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You'll be implementing a portion of the logic for the board game "Othello." To start, you should skim over the rules.
Othello is played by adding pieces to an 8 x 8 board. Pieces don't move after being placed, but they do switch colors (black <--> white).
You will represent board positions as pairs of integers in the range 1..8, with position 1,1 being the lower left corner. (Note that this differs from the indexing shown in the examples on the rules page.) Each square on the board will have a color: ~1 for a black piece, +1 for a white piece (and in some contexts, 0 for unoccupied squares).
We probably will NOT do this in future ML assignments, but for this
assignment, I think it is important to be very explicit about types,
including explicitly specifying the types of most function arguments
(but not function return types). For this purpose, I suggest you make
fairly liberal use of ML
type definitions, including
those shown under "Type summary" below.
Perhaps the key definition is the one for state: the state of a game tells you whose turn it is and gives a list of all pieces (where/what color is each). Yes, I agree that using a 2-d array might seem more natural, but then you wouldn't get much practice with lists, would you? Use a list.
I have various specific functions I want you to write, detailed below.
You will probably need additional auxiliary functions to accomplish
these tasks. They are certainly allowed, but follow good style in not
making them global without good reason; most will be better defined
let bindings within the functions listed.
The later functions below can/should make use of earlier ones.
legalpos: given a position, is it legal, i.e. on the board?
color: given a position and a state, return the color of the piece in that position; 0 if unoccupied, or off board.
emptysquare: given a position and state, is that board position empty?
flanks: given an (empty) position, state, and direction, if the next move placed a piece on the given position, a run of zero or more of the opponents pieces will be outflanked in the given direction. (See rules.) This function tells how many.
move: given an (empty) position and a state, return the state that would result from placing a piece on the indicated position. This state should be identical to the given state, except that one more piece is on the board, all runs of opposing pieces that were flanked by this move should have had their colors flipped, and it is now the other player's turn.
show: print out a state. E.g., given the initial game state
val init = (~1,[((4,4),~1),((4,5),1),((5,4),1),((5,5),~1)]):state;the call
show(init);will print something like configuration shown on the left below:
* to move; board: | O to move; board: . . . . . . . . | . . . . . . . . . . . . . . . . | . . . . . . . . . . . . . . . . | . . O . . . . . . . . O * . . . | . . * O * . . . . . . * O . . . | . . . * * . . . . . . . . . . . | . . . . * . . . . . . . . . . . | . . . . . . . . . . . . . . . . | . . . . . . . . val it = () : unit |
Test cases: at the end of your code file, include the
init binding shown above, followed by the three moves
val next1 = move((3,5),init); show(next1); val next2 = move((3,6),next1); show(next2); val next3 = move((5,3),next2); show(next3);This should produce the configuration shown on the right above. A few additional examples are available here. (You should of course test your code more extensively, as we will.)
Type Summary: Your functions should have the following types (approximately; e.g. if "color" shows up as "int" or other type synonym somewhere, it's not a problem).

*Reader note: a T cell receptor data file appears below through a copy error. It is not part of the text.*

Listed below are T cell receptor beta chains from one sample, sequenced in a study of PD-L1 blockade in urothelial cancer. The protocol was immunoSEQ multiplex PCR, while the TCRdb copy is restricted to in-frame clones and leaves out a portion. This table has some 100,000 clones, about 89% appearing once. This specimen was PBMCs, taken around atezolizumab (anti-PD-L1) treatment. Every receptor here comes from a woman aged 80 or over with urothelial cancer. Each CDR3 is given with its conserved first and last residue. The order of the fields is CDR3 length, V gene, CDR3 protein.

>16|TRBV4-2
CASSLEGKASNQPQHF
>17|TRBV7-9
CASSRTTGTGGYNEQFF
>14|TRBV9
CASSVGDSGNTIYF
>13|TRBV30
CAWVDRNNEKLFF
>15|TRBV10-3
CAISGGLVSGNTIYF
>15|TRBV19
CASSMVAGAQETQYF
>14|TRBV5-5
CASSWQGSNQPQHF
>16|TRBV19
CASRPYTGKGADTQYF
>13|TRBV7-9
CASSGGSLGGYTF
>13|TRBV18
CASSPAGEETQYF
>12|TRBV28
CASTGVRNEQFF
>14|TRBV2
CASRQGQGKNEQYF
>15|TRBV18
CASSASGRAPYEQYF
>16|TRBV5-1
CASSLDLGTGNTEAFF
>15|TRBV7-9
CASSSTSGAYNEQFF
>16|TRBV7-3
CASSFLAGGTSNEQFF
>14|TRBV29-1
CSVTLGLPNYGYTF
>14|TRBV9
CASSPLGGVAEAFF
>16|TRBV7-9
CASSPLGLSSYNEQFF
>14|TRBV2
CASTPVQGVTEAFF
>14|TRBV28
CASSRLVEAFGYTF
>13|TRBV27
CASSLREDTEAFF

type color = int; (* color of piece/player: -1 = black, 1 = white; 0 = none *) type position = int * int; (* x,y; 1..8 by 1..8, origin in lower left *) type piece = position * color; type pieces = piece list; type state = color * pieces; (* game state: player moving next, plus all pieces on board *) type direction = int * int; (* -1,0,+1 by -1,0,+1 , excluding 0,0 *)
val legalpos = fn : position -> bool val color = fn : position * state -> color val emptysquare = fn : position * state -> bool val flanks = fn : position * state * direction -> int val move = fn : position * state -> state val show = fn : state -> unit
Grading criteria: I am not worried about run-time
efficiency. I am interested in correctness, clarity,
simplicity and ML style -- use let bindings, pattern matching, list
operations, etc. as we've been doing in lecture, and use indentation,
line breaks, comments, etc. to help make your code intelligible. Use
pattern matching wherever possible in preference to if's. "Deep
patterns" help. Do not use arrays, refs, while loops or other
advanced topics not covered in the reading. My solution runs about 120
move being about 25 (fairly repetitive) lines
and the other functions being much shorter. You don't need to
duplicate that, but if you find your solution being much longer, think
about alternative strategies and/or come talk to us.
Extra Credit: Extend it so that it plays the game, say, as the White player. Read Black moves (or pass) from input, make sure they're legal, then choose among the legal White responses, etc. Maybe detect end of game. You might like to read about "minimax search" or "alpha-beta pruning." This is deliberately open-ended; do as much as you choose. Recall that extra credit benefit, gradewise, is small in proportion to the effort involved. Complete the basic assignment first, and clearly separate, label and document the extra credit portion in your solution.
Turnin Instructions: Give us a single .sml file, including at least the test cases above. If you provide additional test cases, clearly separate them from the required cases and document them. Include YOUR NAME in a comment near THE RIGHT MARGIN at the front of your file. Turn in your file electronically via the Catalyst link on the course home page.
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